Why a stint in Providence is good for Ryan Donato
On Thursday, the Boston Bruins assigned Ryan Donato to Providence in a somewhat surprising move.
Donato showcased spurts of potential — i.e. scoring a terrific goal that got overturned after Anders Bjork jumped offside against Montreal — despite his early season struggles. He appeared to be getting back on track by shooting more and being more assertive without the puck. But the Bruins’ coaching staff and front office opted to have Donato find and develop his game at the AHL ranks.
This isn’t the worst thing ever for the former Hobey Baker finalist.
Yes, he was essentially the talk of the town during his three years at Harvard. Yes, he notched 12 points in his first nine games with the Bruins at the end of last season. And yes, Bruins fans should expect a great player in the years to come.
What people need to understand, however, is that this is his first full professional season and that this isn’t college hockey and it takes time to adjust to the pro game. No matter how good a player is — and Donato is clearly good — they need ice time to develop their craft, and the 22-year-old wasn’t getting enough of that in Boston.
Although it would have been nice to see Donato fit seamlessly into the Bruins’ lineup without missing a beat following his impressive collegiate career across the Charles River, he isn’t the first talented youngster and for sure won’t be the last that has spent time in the AHL.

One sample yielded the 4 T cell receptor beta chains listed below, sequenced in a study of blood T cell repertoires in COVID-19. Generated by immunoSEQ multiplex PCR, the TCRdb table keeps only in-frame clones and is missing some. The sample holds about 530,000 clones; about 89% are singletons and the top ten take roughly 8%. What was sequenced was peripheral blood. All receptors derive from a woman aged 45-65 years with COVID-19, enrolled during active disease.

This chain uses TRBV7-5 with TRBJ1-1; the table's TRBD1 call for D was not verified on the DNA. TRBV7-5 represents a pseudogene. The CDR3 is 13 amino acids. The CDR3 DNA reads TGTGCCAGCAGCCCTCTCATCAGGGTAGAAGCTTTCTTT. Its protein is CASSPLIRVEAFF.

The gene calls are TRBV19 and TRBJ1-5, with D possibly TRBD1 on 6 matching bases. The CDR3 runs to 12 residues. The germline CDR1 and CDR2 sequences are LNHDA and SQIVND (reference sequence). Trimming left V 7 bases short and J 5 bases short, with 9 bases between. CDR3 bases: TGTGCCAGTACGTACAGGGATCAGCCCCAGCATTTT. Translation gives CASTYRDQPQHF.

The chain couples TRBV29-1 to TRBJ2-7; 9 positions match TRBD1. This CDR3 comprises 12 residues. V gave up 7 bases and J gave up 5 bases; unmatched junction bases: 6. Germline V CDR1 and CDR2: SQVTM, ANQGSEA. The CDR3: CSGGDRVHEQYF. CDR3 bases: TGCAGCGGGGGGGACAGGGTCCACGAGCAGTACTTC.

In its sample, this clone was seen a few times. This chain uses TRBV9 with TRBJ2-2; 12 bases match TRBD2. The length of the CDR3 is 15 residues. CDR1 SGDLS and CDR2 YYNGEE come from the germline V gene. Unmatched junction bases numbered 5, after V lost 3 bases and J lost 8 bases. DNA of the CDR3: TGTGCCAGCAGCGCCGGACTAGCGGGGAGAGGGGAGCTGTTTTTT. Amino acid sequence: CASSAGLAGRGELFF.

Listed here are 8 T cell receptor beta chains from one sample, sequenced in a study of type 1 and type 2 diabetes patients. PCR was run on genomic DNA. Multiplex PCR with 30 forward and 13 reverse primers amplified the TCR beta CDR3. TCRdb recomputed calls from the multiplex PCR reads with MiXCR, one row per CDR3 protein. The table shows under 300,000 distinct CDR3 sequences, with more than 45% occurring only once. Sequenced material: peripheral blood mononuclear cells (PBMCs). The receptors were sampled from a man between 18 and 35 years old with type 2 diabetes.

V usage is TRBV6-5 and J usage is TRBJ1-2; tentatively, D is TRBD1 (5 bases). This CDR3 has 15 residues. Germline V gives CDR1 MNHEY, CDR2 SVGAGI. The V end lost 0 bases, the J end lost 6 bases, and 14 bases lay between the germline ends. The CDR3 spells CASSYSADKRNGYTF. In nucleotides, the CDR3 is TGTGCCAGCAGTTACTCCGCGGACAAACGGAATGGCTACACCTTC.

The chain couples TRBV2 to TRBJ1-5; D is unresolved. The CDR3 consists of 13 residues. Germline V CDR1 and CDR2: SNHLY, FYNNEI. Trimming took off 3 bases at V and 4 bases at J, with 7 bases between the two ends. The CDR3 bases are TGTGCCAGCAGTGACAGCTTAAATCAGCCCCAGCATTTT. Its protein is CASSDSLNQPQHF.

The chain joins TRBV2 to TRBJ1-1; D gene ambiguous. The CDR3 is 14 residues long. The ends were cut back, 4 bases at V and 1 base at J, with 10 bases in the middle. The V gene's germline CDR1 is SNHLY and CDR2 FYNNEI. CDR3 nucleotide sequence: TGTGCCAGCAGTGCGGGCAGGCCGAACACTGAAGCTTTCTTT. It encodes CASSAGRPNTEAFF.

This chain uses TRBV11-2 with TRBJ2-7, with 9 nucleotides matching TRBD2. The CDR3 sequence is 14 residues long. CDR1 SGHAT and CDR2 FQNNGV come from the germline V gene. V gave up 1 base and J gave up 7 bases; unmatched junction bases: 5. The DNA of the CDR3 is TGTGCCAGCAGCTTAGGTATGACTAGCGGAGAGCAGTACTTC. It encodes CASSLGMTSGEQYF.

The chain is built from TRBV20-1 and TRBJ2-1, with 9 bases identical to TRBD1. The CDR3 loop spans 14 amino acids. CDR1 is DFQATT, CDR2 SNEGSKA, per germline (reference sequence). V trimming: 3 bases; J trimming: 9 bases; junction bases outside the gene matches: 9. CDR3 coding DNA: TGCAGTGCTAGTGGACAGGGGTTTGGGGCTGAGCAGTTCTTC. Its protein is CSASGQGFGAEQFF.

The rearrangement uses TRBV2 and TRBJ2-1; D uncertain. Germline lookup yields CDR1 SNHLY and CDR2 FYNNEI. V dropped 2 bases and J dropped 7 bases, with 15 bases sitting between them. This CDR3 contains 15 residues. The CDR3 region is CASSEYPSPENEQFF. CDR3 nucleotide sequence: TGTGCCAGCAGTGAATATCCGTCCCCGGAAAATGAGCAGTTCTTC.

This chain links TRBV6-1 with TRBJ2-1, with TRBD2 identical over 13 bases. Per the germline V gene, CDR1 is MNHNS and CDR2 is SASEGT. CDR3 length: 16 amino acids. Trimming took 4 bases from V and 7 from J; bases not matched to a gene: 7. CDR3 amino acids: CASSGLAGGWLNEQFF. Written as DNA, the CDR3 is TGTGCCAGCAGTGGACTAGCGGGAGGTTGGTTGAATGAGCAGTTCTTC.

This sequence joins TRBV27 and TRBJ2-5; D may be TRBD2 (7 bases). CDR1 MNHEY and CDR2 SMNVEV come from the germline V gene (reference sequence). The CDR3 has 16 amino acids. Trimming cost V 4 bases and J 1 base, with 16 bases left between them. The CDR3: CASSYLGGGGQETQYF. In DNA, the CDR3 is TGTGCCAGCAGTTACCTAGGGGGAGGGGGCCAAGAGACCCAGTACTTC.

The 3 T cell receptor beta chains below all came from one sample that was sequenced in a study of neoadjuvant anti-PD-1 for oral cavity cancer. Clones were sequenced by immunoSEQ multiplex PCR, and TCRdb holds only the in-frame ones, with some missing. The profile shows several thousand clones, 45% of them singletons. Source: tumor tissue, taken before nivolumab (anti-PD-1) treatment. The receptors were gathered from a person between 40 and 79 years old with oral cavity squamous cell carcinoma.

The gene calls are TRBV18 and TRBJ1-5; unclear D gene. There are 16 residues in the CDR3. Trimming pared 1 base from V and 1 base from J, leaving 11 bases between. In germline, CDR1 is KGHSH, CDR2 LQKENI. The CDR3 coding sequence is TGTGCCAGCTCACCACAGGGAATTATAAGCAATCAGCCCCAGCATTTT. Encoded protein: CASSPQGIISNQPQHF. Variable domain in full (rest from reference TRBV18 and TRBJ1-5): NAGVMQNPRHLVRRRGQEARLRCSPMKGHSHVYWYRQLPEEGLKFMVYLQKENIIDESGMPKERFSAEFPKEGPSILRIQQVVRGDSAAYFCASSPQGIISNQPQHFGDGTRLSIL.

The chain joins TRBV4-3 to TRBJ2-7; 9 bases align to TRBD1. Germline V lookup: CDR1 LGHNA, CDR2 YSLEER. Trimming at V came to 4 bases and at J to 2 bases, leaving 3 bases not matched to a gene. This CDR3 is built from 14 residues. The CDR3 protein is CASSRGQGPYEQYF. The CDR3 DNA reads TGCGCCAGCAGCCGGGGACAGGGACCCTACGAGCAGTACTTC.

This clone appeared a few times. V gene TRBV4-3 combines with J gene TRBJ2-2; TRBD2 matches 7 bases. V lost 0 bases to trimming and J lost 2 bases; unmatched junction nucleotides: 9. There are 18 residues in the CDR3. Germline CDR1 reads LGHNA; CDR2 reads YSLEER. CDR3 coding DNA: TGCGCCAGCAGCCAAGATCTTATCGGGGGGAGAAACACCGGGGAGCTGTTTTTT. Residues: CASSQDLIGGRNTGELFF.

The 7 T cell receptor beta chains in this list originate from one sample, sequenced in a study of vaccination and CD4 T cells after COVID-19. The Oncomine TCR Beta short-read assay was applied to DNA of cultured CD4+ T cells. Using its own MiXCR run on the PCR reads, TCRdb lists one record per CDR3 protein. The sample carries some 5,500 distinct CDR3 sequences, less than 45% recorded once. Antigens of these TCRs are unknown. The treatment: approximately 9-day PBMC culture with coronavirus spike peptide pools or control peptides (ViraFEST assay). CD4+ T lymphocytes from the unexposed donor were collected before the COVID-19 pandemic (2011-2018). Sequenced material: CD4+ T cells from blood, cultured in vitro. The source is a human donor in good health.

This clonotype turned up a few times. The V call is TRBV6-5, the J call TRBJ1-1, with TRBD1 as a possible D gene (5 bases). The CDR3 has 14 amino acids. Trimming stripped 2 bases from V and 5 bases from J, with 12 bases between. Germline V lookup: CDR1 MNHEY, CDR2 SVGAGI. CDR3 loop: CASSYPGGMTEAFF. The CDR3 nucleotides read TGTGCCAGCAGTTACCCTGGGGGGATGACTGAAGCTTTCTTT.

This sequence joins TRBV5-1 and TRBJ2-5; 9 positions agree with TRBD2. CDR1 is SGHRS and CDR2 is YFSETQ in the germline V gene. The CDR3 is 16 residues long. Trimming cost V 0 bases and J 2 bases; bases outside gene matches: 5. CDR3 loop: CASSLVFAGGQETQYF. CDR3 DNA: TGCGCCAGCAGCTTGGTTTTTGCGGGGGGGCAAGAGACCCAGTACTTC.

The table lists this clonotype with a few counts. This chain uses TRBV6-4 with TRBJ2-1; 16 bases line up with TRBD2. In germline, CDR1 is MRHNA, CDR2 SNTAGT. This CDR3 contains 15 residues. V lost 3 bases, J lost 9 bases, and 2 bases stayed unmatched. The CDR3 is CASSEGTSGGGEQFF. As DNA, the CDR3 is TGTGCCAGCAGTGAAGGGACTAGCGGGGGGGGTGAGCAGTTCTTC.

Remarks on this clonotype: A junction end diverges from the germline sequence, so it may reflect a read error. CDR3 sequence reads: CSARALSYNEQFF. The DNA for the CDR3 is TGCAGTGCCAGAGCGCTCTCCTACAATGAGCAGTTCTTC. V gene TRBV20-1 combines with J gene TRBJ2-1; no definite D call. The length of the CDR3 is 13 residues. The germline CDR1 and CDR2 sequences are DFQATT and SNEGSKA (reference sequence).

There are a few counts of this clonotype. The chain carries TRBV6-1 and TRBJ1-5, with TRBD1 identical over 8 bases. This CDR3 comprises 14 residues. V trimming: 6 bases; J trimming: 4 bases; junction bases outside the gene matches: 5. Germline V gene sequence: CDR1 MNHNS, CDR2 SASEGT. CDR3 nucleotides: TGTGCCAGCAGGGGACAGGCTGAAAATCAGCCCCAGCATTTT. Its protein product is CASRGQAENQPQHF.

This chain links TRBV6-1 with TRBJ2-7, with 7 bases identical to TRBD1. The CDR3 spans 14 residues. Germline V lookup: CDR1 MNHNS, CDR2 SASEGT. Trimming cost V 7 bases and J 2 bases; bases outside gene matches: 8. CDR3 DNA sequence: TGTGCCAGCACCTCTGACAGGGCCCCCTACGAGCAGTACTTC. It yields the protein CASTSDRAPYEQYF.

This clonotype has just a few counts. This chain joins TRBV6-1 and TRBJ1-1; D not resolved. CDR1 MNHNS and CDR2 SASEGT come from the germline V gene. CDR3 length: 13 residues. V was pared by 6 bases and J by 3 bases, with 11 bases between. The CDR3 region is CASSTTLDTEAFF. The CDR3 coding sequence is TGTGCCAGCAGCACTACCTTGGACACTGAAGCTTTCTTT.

“Personally for Ryan [Donato] it’s: [Charlie] McAvoy, [Brandon] Carlo, [Jake] DeBrusk, [Danton] Heinen have all done it. [David] Pastrnak too. All good young players that have been better off for it,” Bruins head coach Bruce Cassidy told the press about Donato’s upcoming Providence assignment. “Time will vary, that part of the message was up to him. He controls how well he plays down there.”
Donato will without a doubt be a first-liner and will see plenty of ice time in Providence, which is exactly what he needs. He’ll also get with the speed and timing of the professional game — albeit against lesser competition — which can only help his development.
The Bruins’ coaching staff has highlighted three areas of improvement for Donato — board control, puck management and scoring. If it takes a few weeks of dusting scrubs in the minor leagues for him to meet those expectations, then so be it.
It will do him plenty of good to tweak, fix and develop his game as an elite player in Providence than to try and figure it out on the fly playing against premier caliber players like Alexander Ovechkin or Connor McDavid. If all goes according to plan, this move will not only benefit Donato but also help the Bruins secondary scoring in the long run.
It’s not a matter of if, but a matter of when he makes his return to Causeway Street.